Thursday, September 15, 2011

Appearing in Tallahassee

I will be speaking at the Center for Inquiry conference on "Science for Everyone" next month in Tallahassee, Florida, along with several other great speakers. Reception is Friday evening, 14 October (2011), 7:30-9:30pm, and the conference itself is Saturday, 15 October, from 8:30am to 5pm. Registration is $50 ($35 for students with a valid student ID), and a lunch is included. The event is at the Aloft Hotel (200 North Monroe Street) where rooms are also available at conference rates (mention "Center for Inquiry").

Others speaking are a pretty cool lot. Sir Harry Kroto, professor of chemistry and Nobel laureate. Joe Nickel, the widely beloved P.I. with a Ph.D. in folklore and a flair for magic. Dr. John Shook, once professor of philosophy and now director of education at CFI, and author of the critically acclaimed The God Debates. And the beloved founder of Skepchick, Rebecca Watson, groovy wave feminist, unruly gadfly, podcaster, and she who, in exactly thirty two years time, with an aptly thrown shoe, will kill Suri Cruise and liberate us all from her horrid transglobal dominion.

My talk will be "How Do We Know Microwave Ovens Aren't Just Magic? (And Other Challenges to Scientific Certitude)." Critics of science have claimed science collapses under the strain of bizarre, insurmountable problems like underdetermination, the problem if induction, cartesian demons, or the inability to falsify "mind-over-matter constructivism" or other antirealist or supernatural points of view. And microwave ovens prove them wrong. So do bathtubs. I'll take you on a digital romp to see why. Q&A will follow and of course I'll be selling and signing some of my books throughout the event.

See the CFI Calendar Page for details, and to register online. 


Loren said...

Great idea of a talk. You can also talk about other things that philosophers of science tie themselves into knots about, and that pseudoscientists exploit, like:

* The science / pseudoscience "demarcation problem". Seems to me that pseudoscience may be interpreted as failed science, which I think gets around that problem.

* Science as social construction. That seems to me to be related to the question of perception and the external world. We don't really see or otherwise perceive external objects. We get perceptions and we interpret them as caused by external objects. This interpretation is behind the scenes, so we don't notice it. This usually works well, but it sometimes fails, as when we conclude that rainbows and clouds are solid objects. So could science be interpreted as a similar process operating at a social level?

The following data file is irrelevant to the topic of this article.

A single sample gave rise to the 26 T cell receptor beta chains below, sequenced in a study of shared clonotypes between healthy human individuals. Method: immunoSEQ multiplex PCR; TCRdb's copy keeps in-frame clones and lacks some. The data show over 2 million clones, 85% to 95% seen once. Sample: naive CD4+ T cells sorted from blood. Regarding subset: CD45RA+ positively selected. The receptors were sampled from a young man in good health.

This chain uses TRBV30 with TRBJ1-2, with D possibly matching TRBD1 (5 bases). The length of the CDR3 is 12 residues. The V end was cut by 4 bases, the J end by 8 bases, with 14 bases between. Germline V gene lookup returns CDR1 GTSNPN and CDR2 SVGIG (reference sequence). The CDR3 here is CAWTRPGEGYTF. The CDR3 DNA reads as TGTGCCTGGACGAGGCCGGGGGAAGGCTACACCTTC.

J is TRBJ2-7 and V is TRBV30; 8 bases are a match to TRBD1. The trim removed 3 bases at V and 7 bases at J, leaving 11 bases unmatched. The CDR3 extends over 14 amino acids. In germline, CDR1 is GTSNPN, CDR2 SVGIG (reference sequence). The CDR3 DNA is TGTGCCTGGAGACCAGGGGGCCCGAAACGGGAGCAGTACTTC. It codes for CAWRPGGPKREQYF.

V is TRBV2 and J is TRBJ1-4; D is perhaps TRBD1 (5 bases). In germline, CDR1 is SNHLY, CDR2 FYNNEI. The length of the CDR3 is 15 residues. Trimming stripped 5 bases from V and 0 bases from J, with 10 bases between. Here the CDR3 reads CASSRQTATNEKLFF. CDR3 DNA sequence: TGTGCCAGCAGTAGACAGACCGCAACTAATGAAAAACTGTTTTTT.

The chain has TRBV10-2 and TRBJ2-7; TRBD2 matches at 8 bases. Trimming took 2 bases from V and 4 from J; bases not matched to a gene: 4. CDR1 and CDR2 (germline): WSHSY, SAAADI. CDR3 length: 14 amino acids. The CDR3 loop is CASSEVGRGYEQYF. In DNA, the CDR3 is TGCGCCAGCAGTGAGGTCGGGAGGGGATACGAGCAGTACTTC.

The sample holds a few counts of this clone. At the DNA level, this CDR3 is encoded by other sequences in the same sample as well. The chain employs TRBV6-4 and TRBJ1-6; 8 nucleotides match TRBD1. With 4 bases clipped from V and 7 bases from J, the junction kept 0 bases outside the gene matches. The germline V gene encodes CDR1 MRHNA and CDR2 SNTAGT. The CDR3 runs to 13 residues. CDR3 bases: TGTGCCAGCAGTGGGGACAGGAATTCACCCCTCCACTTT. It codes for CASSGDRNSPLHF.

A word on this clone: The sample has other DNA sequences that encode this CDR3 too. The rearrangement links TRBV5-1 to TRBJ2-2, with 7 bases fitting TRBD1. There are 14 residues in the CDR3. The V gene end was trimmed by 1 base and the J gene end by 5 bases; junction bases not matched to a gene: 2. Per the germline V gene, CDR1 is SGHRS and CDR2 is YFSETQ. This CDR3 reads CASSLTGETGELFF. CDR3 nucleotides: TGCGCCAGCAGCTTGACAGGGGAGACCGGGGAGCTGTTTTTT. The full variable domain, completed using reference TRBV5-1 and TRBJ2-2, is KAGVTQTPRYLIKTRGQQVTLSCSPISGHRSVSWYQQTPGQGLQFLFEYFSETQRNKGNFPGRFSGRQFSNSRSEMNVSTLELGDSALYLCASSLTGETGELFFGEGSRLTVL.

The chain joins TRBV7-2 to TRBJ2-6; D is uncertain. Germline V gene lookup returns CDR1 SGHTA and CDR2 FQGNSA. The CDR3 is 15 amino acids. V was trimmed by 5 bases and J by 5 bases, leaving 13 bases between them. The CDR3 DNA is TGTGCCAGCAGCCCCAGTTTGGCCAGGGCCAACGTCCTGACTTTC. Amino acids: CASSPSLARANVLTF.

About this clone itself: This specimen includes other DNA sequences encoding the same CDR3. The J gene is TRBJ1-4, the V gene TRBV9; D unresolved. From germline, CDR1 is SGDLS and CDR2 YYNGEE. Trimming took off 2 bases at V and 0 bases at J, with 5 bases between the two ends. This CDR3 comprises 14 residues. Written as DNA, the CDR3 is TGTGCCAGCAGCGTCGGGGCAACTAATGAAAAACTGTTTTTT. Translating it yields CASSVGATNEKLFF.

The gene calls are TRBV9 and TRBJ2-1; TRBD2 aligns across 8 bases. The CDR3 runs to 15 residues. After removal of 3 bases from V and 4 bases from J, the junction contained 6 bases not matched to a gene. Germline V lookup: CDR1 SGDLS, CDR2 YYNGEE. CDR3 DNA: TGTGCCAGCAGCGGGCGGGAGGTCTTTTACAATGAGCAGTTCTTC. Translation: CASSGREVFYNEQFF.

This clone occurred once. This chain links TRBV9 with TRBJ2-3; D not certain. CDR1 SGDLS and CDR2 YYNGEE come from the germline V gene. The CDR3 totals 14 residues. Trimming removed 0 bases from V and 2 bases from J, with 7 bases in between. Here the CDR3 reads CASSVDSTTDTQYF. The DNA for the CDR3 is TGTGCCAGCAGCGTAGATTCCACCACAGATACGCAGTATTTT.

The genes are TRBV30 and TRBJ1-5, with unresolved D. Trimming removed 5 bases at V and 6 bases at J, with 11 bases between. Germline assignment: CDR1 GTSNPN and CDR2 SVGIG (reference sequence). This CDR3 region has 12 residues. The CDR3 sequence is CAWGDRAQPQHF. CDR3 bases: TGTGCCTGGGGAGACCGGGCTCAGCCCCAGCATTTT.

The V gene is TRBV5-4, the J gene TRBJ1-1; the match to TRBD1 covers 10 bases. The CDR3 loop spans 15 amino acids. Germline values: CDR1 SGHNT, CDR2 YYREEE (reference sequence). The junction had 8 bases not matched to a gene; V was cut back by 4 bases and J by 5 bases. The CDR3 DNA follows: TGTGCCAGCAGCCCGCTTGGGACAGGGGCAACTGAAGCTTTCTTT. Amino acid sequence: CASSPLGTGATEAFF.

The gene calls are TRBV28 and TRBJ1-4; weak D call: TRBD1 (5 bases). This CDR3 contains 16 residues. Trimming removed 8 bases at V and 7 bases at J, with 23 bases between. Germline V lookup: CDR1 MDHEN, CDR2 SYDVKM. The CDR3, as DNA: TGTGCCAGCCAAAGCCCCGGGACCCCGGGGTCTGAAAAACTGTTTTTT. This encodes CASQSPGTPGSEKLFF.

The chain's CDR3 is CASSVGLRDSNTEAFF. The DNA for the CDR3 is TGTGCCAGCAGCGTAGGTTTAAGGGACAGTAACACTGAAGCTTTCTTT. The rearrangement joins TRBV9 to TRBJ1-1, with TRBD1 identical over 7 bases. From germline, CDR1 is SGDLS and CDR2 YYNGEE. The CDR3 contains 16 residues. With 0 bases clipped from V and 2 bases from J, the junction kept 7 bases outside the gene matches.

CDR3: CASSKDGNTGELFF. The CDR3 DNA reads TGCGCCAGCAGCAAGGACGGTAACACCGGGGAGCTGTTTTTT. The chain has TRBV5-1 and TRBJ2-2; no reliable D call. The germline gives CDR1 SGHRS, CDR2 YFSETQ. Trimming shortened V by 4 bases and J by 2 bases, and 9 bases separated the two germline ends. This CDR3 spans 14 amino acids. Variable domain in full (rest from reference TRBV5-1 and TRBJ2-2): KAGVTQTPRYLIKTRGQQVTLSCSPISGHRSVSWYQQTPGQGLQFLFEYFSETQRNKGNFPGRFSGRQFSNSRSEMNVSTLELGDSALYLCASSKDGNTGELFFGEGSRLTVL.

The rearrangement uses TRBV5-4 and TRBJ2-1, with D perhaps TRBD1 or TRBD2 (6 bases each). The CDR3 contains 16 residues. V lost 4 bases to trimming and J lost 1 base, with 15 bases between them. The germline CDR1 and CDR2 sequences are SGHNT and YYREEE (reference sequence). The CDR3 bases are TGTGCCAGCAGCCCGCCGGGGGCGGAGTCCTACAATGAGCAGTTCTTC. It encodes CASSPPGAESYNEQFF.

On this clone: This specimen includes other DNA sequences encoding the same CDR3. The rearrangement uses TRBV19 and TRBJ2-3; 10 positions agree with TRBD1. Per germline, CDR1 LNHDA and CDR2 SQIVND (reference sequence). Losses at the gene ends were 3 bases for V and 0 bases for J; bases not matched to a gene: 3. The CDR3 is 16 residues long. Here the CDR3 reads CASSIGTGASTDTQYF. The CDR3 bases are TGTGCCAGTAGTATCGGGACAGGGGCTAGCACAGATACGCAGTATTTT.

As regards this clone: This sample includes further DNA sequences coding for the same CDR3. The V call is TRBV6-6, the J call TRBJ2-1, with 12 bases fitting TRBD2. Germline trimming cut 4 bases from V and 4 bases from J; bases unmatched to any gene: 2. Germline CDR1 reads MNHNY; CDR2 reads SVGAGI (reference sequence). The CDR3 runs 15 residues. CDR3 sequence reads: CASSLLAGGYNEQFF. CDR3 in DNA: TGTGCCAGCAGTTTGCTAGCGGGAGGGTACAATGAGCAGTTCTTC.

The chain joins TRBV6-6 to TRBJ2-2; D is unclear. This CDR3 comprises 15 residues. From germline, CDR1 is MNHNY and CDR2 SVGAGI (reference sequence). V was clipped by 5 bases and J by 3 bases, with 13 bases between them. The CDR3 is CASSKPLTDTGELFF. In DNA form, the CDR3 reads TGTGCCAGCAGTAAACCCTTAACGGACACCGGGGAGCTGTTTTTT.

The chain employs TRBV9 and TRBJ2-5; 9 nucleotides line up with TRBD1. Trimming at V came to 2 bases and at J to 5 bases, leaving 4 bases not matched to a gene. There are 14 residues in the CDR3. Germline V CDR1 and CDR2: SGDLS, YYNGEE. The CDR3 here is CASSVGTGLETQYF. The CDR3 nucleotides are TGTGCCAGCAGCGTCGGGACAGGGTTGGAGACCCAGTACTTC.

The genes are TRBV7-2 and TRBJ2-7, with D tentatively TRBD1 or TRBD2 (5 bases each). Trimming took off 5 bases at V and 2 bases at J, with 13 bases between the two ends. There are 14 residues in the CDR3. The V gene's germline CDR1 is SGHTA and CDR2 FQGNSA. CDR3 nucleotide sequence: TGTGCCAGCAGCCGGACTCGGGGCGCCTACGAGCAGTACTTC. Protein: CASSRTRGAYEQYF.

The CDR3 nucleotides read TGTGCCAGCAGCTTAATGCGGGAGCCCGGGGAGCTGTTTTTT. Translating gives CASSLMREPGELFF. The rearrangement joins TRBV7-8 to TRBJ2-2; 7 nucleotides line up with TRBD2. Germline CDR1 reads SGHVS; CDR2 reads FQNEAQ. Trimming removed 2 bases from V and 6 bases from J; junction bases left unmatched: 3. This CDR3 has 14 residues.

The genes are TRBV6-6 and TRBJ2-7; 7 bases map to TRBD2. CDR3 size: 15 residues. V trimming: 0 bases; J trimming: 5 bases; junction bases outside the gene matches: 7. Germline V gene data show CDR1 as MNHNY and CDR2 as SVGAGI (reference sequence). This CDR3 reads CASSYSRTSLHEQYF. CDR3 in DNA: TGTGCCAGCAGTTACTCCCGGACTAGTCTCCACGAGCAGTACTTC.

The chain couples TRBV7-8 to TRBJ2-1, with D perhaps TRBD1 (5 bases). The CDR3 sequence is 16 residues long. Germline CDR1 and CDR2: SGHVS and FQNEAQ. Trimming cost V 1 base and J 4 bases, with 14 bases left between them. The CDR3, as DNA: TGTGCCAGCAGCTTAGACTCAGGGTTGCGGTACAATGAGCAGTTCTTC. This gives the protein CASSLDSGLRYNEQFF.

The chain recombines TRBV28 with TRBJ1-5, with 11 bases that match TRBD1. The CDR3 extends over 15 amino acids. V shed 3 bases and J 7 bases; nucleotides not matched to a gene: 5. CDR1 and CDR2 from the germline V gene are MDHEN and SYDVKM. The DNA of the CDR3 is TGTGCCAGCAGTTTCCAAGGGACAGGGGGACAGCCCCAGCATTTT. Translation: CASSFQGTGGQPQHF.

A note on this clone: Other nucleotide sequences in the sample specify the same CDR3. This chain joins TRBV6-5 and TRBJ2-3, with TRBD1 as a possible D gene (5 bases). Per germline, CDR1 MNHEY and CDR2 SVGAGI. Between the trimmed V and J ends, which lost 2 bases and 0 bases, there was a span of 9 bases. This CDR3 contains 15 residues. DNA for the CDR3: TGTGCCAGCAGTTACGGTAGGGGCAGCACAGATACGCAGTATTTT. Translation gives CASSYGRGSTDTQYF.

* Thomas Kuhn, paradigm shifts, and the supposed "incommensurability" of paradigms (they supposedly can't be compared). Crackpots love Thomas Kuhn and paradigm shifts almost as much as they love Galileo and his martyrdom. While TK was correct in describing periods of upheaval in science followed by working within established paradigms, it must be pointed out that new paradigms completely replacing old ones is rare. They usually either include successful old ones or else they are developed for previously-uncharted territory. Relativity and quantum mechanics vs. Newtonian mechanics is a good example; one gets Newtonian mechanics as a limiting case.

Turning to your examples of microwave ovens and bathtubs, one does not need very fancy science to design a bathtub, though one does to design a microwave oven. Computers and space travel are also good examples, it seems to me.

Pikemann Urge said...

Critics of science have claimed science collapses under the strain of bizarre, insurmountable problems like... cartesian demons

What? Of course science has limitations and even problems (what doesn't?) but cartesian demons are a strain on science now?? Dear me. It might be a problem in theology (e.g. Christianity) but even there it isn't a deal-breaker.

Crackpots love Thomas Kuhn

And skeptics deprecate him because if he's right then certain kinds of knowledge can't easily be pinned down, allowing 'heresy' to gain a legitimacy via the paradigm 'loophole'.

Richard Carrier said...

Generally, as even Kuhn himself said, almost everyone who cites "Kuhn" in support of any position, gets entirely wrong what he actually argued. I find that's true. Almost everyone I meet who talks about what Kuhn said, never read Kuhn.